Cinema : an invention without a future? The career prospects for first-time feature film directors in the Australian Film Industry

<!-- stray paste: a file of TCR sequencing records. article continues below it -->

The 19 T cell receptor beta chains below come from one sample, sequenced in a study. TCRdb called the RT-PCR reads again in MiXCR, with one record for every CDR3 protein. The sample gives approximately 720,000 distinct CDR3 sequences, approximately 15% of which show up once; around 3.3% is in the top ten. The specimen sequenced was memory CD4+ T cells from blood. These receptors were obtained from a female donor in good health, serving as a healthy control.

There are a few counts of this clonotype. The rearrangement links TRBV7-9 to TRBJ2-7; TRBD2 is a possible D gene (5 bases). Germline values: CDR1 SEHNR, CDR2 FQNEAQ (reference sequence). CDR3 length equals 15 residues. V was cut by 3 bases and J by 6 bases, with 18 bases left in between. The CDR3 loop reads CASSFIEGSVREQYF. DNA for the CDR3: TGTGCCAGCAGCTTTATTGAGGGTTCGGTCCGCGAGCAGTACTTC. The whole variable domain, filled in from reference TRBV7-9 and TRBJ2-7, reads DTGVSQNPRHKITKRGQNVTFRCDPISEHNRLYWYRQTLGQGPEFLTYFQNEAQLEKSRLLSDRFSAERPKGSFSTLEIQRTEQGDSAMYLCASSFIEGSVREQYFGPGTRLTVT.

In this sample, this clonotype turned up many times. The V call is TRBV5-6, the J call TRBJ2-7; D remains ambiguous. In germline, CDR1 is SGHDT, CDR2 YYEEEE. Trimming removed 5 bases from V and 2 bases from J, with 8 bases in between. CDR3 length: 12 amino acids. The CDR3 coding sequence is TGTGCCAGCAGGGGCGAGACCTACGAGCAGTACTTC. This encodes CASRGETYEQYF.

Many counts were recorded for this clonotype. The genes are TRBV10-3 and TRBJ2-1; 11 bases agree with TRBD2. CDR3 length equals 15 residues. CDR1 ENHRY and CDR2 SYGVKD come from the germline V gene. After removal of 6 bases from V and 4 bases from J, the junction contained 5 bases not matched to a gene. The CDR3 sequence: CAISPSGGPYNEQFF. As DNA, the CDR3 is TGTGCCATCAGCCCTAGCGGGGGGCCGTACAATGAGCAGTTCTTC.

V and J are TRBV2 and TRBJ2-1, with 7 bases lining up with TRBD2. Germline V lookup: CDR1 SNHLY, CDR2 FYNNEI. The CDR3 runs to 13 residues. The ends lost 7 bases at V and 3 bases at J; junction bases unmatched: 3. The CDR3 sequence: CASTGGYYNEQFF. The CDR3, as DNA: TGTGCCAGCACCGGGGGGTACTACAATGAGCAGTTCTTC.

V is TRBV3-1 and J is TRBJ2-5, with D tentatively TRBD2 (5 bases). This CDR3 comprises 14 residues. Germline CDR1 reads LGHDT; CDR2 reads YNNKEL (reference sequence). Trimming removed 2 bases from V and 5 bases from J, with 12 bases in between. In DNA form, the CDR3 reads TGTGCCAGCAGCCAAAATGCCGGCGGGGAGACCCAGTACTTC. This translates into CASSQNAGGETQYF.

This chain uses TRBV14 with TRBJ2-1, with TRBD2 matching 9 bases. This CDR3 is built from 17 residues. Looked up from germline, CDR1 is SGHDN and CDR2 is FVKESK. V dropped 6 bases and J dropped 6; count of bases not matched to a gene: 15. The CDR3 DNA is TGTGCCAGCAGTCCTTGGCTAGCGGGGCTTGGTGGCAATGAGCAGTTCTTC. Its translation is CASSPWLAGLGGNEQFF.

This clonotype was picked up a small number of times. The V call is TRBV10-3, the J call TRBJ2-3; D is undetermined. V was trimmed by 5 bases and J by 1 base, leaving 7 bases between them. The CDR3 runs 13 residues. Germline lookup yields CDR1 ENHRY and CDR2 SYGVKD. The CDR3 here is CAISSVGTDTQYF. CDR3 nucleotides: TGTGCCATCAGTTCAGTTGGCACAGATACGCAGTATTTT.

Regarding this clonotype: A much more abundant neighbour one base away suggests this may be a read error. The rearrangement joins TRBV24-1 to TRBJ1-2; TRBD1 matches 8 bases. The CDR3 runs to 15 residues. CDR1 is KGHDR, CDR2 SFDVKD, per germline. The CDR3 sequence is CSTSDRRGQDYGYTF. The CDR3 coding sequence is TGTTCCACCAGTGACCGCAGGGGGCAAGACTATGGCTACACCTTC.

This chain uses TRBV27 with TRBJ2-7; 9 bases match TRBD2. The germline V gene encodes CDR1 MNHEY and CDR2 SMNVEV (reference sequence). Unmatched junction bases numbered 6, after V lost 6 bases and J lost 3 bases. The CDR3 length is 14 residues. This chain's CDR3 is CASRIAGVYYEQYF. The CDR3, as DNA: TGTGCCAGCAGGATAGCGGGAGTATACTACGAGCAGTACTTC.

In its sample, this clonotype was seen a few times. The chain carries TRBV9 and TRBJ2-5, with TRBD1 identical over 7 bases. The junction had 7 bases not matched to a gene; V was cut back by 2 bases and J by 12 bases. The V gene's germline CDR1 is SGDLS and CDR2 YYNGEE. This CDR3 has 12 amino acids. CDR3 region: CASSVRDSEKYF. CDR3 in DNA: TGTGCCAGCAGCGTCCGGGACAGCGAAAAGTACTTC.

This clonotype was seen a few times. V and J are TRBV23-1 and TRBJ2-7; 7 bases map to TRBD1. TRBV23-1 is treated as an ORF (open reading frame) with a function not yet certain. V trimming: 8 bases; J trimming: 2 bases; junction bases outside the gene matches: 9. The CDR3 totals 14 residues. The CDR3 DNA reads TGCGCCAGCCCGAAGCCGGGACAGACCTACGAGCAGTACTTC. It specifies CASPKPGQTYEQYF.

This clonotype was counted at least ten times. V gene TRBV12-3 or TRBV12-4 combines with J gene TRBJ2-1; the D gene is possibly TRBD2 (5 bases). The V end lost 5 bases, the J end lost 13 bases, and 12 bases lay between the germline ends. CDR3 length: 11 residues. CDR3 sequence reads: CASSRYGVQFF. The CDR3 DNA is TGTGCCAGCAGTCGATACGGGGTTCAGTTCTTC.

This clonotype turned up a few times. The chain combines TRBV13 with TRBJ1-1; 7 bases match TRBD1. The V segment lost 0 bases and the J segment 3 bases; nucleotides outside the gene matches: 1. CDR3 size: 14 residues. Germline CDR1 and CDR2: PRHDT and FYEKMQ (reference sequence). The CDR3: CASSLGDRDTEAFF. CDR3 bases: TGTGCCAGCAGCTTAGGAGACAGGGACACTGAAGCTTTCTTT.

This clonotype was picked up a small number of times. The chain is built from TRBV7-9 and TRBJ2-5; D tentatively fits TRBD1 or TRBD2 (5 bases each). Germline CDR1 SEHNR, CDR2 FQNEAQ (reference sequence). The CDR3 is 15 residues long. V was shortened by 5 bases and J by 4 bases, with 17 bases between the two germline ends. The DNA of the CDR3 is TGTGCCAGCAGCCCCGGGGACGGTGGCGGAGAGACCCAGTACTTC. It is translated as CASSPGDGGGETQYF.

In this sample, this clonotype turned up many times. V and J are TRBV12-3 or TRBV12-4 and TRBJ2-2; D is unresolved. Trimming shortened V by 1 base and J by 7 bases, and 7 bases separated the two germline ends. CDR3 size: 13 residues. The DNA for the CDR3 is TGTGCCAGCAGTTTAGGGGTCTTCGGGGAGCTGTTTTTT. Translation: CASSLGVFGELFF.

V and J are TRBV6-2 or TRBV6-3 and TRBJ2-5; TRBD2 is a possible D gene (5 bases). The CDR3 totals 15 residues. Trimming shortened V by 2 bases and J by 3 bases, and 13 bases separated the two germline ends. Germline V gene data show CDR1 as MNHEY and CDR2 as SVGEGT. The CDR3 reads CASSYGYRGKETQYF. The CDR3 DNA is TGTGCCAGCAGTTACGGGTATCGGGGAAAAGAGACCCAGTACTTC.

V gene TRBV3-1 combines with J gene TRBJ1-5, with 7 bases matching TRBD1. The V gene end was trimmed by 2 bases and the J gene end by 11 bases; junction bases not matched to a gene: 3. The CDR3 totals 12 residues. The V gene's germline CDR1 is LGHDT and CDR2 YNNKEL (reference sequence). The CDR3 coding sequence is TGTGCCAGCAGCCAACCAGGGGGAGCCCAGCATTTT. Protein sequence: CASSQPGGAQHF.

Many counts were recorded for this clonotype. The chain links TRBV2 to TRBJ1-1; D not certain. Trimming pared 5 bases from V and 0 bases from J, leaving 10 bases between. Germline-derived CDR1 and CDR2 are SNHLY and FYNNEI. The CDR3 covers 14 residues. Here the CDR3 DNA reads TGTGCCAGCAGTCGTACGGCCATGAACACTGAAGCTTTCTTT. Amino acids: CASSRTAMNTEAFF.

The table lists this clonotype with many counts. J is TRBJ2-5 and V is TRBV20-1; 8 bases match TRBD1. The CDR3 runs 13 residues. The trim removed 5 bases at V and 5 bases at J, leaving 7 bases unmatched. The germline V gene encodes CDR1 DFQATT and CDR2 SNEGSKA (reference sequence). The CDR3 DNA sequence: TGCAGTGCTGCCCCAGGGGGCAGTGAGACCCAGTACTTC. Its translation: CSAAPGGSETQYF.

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The initiative for this research project first emerged from a set of statistics, which appeared on the Screen Australia website in 2011 with no accompanying explanation. Over a thirty-year timeframe, the figures showed that almost 66% of feature film directors make only one feature film. The question of how feature film directors build a sustainable career within this sector formed the foundation of this study. This research project involved a series of qualitative case studies, which focused on trying to reach an understanding of what constitutes the ‘essentials’ of a director’s career. An online survey was used to capture and measure some quantifiable data: Gender; educational level and duration; type of education; preference for course content; and professional experience were some of the targeted data categories. Drawing on concepts from critical theory, political economy, education, and filmmaking disciplines the study examines the way that workers make a career in a precarious and uncertain industry. The results show that prospective feature film directors start out with a high degree of optimism and are adept at positioning themselves through a range of strategies which ensures that they can make a living by utilising their knowledge of the ways in which the entire film and television sector operates. The study concludes that the primary barrier to an individual career and an extensive body of work seems to be due chiefly to the restrictions imposed on production levels by government policy settings and general economic volatility.
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